It was against that backdrop that Johnson came into Upland. Relatively early on, he came to understand that three members of the city council as it was then composed – mayor Ray Musser, councilwoman Carol Timm and councilman Glenn Bozar – were intent on holding the line against marijuana liberalization. In an effort to please them, he angled to use the police department’s authority to help hold that line. In 2016, for example, when advocates of medical marijuana availability in Upland began circulating a petition to legalize marijuana sales in the city, Johnson detailed the department’s detective bureau to monitor the signature gatherers and give them the third degree if the opportunity presented itself. Many of the officers felt such an approach bordered on or actually crossed the line into interfering in the political process. At the same time that the pro-medical marijuana availability petitioners were active on the doorsteps of Upland homes and in the parking lots of local shopping centers, a statewide initiative – Proposition 64 – aimed at legalizing marijuana for recreational purposes had been put on the ballot. Ultimately, Proposition 64 would be approved by California voters. Simultaneous with Proposition 64’s success statewide, it had failed with voters in Upland that November. Johnson took that as a signal to continue with the department’s efforts to shutter the dispensaries that continuously sprouted at new locations within the city.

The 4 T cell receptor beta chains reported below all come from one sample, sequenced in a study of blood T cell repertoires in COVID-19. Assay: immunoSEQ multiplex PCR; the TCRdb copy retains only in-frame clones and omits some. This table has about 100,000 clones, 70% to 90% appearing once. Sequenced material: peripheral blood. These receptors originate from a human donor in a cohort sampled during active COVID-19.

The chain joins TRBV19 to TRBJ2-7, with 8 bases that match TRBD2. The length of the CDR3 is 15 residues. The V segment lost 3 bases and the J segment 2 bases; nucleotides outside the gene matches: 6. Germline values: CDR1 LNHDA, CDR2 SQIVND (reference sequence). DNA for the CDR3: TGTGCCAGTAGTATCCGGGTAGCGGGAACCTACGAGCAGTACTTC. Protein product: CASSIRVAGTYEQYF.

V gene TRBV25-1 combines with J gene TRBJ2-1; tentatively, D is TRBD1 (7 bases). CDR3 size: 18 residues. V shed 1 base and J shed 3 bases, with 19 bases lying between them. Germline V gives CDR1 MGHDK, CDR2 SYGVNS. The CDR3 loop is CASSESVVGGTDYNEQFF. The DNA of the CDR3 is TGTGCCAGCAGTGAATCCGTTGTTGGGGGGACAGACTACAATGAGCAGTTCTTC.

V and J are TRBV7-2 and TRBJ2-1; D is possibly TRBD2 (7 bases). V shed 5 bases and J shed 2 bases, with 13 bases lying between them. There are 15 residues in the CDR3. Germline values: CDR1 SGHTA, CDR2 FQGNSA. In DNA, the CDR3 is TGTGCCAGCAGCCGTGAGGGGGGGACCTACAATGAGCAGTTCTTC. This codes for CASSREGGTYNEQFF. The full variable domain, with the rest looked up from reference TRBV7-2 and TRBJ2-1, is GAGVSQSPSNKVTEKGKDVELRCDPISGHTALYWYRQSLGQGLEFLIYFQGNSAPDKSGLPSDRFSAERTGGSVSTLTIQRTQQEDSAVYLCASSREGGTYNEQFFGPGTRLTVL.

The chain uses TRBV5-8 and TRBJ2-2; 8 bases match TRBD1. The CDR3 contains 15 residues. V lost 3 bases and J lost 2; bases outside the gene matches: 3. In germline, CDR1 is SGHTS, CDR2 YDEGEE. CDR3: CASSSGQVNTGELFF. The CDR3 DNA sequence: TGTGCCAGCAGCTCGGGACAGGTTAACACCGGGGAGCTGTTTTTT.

For many of Upland’s officers, including ones who earlier in their careers had enthusiastically involved themselves in enforcement of the penal code relating to the prohibition of marijuana, an element of the absurd had crept into the perpetuation of the die-hard effort to eradicate marijuana clinics in the face of a two-decade old law that allowed marijuana use for medical purposes and the more recent passage of Proposition 64, which essentially ended, at least in California, marijuana’s run as an illegal narcotic and transformed it into a legally and socially acceptable intoxicant on the order of beer and wine. To them, the department’s policy was tantamount to swimming against the tide of history. And in an age of austerity with the drop off in revenue coming into government in general and budgetary and staff cutbacks to the police department, a growing number of officers felt it was time to put the department’s limited resources to work on other areas relating to crime in the city rather than chasing after the coming generation of cannabis entrepreneurs, whose numbers would eventually be winnowed and profits diminished through the principal of onerous competition among themselves.
Johnson, however, did not quite see it that way. One of the duties that had been entrusted to the department shortly before his arrival was responsibility over the city’s code enforcement function. He had taken the community’s pulse and it was clear a majority of Uplanders wanted their city to remain off limits to the marijuana profiteers. He saw that as authorization to double down on the marijuana clinic eradication effort. It would be one such undertaking, which Johnson somewhat inexplicably sought to carry out on his own, that ultimately, hindsight now reveals, was the catalyst for the series of events over the next nine months that led to his resignation as police chief.